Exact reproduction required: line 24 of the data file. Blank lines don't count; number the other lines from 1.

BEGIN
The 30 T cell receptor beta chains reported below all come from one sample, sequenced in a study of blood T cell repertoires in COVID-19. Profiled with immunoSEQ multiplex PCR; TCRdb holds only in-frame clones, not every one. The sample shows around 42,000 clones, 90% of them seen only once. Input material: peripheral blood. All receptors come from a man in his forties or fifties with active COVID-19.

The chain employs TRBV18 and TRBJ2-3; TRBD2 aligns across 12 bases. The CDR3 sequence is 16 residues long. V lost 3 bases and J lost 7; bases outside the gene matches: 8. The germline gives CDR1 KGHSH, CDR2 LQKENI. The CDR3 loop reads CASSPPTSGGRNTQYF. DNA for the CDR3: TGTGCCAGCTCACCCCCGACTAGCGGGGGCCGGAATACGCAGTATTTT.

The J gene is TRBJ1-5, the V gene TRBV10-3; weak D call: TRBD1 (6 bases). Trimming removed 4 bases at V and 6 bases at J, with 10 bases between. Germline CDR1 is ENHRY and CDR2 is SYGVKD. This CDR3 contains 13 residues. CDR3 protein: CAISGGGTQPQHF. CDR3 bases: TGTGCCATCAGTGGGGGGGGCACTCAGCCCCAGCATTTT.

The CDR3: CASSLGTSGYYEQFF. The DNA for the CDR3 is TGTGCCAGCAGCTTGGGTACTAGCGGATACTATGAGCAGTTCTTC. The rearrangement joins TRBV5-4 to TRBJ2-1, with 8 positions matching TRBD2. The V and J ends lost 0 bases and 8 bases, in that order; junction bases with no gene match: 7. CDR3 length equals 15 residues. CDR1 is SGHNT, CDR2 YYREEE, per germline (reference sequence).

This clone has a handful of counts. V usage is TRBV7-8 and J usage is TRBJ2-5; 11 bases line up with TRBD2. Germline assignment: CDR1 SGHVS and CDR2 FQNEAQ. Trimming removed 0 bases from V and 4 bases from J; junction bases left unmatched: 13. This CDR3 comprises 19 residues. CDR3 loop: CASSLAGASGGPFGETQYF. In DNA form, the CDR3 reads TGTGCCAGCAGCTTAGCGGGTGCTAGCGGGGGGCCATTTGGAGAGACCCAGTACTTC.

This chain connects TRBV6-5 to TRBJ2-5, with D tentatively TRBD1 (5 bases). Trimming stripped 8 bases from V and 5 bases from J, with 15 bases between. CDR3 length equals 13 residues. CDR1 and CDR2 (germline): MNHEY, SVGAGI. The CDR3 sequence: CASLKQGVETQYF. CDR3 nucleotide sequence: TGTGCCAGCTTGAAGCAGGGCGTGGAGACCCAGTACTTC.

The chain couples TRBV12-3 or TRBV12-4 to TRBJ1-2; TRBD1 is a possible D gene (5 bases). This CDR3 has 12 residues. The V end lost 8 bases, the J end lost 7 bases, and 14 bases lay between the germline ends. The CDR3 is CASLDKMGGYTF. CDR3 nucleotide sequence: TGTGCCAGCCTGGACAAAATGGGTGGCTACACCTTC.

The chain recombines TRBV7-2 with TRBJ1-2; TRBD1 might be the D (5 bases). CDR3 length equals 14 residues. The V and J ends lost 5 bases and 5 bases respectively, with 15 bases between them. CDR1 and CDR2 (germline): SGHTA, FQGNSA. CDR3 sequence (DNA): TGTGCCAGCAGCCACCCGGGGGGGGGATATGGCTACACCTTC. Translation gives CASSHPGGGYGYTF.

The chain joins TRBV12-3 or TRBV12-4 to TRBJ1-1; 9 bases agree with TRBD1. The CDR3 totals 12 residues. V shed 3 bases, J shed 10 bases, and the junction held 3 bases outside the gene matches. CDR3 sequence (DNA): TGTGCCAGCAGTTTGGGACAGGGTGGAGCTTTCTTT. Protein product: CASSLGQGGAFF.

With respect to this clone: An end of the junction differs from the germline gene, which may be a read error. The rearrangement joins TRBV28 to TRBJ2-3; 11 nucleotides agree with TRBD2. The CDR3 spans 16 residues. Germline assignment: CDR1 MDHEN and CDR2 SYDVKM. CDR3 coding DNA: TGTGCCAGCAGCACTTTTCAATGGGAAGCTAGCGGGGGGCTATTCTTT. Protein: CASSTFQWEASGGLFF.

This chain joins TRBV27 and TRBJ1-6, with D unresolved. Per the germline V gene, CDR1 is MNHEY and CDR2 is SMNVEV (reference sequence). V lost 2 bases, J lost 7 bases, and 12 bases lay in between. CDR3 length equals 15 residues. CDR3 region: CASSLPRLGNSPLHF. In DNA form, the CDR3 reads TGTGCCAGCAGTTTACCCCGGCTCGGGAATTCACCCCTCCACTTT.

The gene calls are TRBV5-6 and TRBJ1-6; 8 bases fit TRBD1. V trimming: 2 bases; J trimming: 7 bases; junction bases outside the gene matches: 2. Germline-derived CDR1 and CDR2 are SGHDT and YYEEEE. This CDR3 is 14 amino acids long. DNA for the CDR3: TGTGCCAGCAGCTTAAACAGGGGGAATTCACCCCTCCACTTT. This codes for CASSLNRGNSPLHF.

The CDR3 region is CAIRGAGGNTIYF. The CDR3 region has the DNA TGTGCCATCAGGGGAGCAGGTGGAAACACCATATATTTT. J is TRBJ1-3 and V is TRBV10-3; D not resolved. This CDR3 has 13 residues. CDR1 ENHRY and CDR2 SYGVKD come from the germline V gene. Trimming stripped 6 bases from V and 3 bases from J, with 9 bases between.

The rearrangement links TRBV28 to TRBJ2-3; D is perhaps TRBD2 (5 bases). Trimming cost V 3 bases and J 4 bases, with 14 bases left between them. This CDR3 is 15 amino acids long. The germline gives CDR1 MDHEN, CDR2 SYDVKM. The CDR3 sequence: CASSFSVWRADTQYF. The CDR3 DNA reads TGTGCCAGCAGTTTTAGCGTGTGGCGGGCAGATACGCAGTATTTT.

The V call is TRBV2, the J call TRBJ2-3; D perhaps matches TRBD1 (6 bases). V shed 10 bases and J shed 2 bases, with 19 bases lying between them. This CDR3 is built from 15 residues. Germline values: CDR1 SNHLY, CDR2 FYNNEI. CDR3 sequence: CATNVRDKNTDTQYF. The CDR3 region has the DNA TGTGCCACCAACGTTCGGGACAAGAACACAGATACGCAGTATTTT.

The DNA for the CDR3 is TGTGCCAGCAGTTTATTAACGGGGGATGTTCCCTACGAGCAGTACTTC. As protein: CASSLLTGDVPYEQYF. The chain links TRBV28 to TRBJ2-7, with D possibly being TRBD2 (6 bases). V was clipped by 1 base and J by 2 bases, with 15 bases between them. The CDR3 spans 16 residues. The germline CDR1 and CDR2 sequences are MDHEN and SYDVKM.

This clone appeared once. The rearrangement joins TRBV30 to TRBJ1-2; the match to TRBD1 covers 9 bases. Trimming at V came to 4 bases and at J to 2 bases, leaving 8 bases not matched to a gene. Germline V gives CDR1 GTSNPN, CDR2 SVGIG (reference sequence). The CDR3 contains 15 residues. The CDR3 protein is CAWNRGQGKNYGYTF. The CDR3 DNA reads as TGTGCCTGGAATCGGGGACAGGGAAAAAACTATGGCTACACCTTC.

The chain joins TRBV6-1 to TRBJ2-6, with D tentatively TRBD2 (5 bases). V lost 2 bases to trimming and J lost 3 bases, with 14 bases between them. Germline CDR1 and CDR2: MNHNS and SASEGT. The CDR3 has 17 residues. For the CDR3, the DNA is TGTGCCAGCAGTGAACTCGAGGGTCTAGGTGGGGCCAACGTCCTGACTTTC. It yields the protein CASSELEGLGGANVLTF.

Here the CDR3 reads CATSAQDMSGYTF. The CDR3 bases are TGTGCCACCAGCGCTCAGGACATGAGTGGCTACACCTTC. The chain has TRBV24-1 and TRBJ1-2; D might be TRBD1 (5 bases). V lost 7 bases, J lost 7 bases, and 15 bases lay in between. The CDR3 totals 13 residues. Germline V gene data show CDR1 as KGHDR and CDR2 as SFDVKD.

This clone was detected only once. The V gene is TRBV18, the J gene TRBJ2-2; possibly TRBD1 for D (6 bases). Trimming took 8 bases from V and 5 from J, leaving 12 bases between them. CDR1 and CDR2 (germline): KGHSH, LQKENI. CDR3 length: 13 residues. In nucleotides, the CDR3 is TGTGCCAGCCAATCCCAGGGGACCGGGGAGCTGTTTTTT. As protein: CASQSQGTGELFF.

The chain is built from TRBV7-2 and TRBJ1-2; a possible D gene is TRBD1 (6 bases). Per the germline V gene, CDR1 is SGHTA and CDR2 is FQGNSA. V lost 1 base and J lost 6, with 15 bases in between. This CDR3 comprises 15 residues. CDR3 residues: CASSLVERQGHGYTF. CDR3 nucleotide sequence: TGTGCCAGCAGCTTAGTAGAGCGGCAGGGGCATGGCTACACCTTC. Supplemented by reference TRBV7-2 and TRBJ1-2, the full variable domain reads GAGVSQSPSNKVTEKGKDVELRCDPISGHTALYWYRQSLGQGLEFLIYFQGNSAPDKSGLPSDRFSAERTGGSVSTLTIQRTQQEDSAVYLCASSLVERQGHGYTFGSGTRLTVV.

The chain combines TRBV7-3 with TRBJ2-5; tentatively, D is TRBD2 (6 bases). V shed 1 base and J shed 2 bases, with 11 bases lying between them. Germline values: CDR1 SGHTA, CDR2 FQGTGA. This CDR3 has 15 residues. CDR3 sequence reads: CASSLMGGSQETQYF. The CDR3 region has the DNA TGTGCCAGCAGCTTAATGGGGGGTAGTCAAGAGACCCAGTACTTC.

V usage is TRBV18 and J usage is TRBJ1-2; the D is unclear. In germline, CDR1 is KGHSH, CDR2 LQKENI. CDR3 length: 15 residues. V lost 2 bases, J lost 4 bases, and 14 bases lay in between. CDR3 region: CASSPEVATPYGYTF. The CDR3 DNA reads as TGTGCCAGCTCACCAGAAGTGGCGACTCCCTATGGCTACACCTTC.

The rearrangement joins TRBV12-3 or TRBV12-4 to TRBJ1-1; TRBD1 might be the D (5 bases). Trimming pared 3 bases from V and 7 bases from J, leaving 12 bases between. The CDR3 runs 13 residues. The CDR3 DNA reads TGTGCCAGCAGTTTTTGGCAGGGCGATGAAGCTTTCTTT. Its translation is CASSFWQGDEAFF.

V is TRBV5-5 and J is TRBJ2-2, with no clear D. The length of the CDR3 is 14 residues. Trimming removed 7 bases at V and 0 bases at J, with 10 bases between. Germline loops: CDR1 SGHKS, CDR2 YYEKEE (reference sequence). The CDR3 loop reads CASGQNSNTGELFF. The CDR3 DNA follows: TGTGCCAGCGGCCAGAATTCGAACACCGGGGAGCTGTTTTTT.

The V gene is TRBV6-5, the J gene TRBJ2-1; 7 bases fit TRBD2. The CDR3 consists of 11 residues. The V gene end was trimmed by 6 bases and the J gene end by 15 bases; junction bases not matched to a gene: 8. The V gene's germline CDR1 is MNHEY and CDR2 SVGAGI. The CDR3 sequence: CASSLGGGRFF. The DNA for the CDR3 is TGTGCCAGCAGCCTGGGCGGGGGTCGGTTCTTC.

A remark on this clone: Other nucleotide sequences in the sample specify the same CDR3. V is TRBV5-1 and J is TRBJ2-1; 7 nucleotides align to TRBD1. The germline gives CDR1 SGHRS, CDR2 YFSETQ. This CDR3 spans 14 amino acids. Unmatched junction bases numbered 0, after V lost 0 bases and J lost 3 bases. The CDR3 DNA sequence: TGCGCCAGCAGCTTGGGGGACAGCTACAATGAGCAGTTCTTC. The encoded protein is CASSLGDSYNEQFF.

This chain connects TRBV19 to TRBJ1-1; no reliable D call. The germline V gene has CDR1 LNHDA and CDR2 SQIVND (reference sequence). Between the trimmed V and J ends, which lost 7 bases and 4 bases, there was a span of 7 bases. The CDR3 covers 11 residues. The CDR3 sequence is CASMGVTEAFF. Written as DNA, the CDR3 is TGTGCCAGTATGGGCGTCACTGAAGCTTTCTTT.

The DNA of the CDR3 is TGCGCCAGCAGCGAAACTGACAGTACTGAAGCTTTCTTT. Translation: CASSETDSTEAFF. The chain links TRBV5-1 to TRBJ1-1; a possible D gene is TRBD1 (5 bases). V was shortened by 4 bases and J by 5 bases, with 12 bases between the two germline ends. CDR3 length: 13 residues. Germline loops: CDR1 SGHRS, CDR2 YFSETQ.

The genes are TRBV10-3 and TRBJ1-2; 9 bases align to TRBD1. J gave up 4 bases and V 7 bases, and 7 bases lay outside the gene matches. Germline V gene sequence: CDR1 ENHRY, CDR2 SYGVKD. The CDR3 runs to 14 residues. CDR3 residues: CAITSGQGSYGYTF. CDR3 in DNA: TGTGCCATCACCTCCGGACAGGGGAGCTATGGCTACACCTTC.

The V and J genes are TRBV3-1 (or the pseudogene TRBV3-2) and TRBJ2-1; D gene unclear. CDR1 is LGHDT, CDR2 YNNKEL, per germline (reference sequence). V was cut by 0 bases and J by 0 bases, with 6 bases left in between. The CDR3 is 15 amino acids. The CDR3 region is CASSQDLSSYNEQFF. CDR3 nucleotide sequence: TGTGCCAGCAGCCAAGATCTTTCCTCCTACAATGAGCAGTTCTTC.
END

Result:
The rearrangement joins TRBV12-3 or TRBV12-4 to TRBJ1-1; TRBD1 might be the D (5 bases). Trimming pared 3 bases from V and 7 bases from J, leaving 12 bases between. The CDR3 runs 13 residues. The CDR3 DNA reads TGTGCCAGCAGTTTTTGGCAGGGCGATGAAGCTTTCTTT. Its translation is CASSFWQGDEAFF.